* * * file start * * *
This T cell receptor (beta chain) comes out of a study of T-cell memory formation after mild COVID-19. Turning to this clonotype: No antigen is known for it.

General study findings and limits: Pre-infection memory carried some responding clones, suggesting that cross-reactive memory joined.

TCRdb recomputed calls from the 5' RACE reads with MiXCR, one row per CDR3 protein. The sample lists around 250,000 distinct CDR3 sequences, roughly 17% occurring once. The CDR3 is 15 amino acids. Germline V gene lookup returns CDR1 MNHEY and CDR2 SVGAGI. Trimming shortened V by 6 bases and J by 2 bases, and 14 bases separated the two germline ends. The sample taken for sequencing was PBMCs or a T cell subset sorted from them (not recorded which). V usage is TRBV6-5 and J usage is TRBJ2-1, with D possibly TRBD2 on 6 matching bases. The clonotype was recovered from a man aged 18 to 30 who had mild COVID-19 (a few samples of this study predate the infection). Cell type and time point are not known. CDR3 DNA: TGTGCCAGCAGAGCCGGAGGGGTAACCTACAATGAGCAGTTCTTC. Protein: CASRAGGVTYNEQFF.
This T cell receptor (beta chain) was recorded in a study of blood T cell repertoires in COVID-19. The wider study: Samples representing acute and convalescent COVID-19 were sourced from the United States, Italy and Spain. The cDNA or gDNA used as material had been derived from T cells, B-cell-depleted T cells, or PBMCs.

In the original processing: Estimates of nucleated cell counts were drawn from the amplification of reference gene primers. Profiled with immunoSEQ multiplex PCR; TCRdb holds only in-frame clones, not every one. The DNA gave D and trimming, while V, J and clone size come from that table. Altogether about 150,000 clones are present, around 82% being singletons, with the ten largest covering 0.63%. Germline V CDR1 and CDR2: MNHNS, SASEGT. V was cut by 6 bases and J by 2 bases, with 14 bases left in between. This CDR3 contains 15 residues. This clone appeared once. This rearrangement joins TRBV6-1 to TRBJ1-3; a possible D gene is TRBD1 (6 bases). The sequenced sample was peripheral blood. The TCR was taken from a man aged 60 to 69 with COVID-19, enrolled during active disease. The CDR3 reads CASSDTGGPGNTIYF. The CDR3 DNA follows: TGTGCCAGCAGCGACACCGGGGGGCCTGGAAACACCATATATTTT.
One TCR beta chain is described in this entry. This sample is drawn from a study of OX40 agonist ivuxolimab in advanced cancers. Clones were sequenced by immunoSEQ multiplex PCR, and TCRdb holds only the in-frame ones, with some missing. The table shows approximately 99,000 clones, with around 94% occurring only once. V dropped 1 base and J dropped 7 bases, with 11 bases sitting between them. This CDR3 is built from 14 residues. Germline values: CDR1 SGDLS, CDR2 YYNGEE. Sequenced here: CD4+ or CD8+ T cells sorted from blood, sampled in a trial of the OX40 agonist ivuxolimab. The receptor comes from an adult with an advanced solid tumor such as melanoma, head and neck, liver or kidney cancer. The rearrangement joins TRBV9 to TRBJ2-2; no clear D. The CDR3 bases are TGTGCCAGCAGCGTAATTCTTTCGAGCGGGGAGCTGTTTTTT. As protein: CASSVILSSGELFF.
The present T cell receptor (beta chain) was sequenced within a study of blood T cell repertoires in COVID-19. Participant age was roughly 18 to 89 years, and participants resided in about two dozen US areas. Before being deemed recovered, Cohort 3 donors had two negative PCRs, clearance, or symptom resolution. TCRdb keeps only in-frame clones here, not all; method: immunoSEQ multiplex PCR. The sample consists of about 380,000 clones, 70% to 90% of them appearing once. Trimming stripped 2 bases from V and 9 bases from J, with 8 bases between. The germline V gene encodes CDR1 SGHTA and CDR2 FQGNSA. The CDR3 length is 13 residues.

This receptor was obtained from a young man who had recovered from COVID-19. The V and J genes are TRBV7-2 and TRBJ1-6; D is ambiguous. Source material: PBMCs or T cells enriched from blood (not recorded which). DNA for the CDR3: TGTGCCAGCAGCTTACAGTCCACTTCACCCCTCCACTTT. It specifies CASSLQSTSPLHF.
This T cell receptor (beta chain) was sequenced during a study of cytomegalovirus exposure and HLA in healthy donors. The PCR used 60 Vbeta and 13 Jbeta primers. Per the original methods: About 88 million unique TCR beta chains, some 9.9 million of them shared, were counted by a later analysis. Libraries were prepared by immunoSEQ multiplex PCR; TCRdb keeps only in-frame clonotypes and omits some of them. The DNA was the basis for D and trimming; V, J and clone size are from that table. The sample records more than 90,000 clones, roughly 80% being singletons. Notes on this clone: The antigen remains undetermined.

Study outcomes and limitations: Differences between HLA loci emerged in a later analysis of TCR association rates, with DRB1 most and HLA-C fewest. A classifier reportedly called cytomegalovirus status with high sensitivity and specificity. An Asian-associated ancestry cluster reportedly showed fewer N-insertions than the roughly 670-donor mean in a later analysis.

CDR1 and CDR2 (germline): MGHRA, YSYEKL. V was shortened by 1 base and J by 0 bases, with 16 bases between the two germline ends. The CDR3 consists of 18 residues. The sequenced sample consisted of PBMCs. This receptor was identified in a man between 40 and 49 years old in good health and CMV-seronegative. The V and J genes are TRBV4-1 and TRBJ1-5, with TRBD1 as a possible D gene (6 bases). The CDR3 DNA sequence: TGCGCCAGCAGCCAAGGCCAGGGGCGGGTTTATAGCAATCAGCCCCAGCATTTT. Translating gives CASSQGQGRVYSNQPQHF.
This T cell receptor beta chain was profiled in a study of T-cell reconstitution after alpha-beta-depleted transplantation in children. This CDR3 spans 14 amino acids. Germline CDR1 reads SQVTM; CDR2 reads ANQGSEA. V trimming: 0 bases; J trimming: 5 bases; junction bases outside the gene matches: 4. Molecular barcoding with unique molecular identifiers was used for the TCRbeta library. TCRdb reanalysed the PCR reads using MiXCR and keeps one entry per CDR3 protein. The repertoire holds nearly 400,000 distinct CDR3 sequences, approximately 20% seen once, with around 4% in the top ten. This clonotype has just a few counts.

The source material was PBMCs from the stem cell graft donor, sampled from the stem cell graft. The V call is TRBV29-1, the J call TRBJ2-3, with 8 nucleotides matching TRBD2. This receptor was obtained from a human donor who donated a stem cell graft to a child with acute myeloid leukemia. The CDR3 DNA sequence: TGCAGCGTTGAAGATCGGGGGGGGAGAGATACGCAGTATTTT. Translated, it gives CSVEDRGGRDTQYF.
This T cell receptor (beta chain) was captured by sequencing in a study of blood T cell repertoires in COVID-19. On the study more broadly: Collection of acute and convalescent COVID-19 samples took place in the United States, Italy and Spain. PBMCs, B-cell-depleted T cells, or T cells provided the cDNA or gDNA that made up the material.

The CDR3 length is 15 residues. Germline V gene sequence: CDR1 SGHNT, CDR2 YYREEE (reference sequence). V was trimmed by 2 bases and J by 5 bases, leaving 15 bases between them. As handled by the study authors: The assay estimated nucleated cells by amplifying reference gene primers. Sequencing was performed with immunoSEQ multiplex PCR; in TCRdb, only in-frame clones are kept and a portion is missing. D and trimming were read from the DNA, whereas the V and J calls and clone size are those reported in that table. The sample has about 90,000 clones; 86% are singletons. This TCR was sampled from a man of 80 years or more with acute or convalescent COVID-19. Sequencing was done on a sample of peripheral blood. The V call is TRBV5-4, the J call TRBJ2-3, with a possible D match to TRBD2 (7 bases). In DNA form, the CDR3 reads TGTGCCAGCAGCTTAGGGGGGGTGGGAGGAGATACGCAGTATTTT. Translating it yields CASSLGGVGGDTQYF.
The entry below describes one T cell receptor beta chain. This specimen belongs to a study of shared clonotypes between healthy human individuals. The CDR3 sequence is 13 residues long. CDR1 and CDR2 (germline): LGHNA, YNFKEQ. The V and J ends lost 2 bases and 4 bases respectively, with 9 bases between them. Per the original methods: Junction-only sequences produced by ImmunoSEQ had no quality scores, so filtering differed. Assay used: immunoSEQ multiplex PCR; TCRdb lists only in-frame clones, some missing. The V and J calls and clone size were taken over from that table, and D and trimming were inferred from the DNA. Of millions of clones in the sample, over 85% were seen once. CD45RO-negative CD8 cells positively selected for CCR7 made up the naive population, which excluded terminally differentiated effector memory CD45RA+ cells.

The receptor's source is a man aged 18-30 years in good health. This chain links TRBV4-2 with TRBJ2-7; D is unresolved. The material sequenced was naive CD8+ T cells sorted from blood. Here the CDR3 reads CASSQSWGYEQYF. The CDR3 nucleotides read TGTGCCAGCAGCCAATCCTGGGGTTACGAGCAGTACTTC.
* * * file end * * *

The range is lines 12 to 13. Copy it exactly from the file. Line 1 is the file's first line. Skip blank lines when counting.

This T cell receptor beta chain was profiled in a study of T-cell reconstitution after alpha-beta-depleted transplantation in children. This CDR3 spans 14 amino acids. Germline CDR1 reads SQVTM; CDR2 reads ANQGSEA. V trimming: 0 bases; J trimming: 5 bases; junction bases outside the gene matches: 4. Molecular barcoding with unique molecular identifiers was used for the TCRbeta library. TCRdb reanalysed the PCR reads using MiXCR and keeps one entry per CDR3 protein. The repertoire holds nearly 400,000 distinct CDR3 sequences, approximately 20% seen once, with around 4% in the top ten. This clonotype has just a few counts.

The source material was PBMCs from the stem cell graft donor, sampled from the stem cell graft. The V call is TRBV29-1, the J call TRBJ2-3, with 8 nucleotides matching TRBD2. This receptor was obtained from a human donor who donated a stem cell graft to a child with acute myeloid leukemia. The CDR3 DNA sequence: TGCAGCGTTGAAGATCGGGGGGGGAGAGATACGCAGTATTTT. Translated, it gives CSVEDRGGRDTQYF.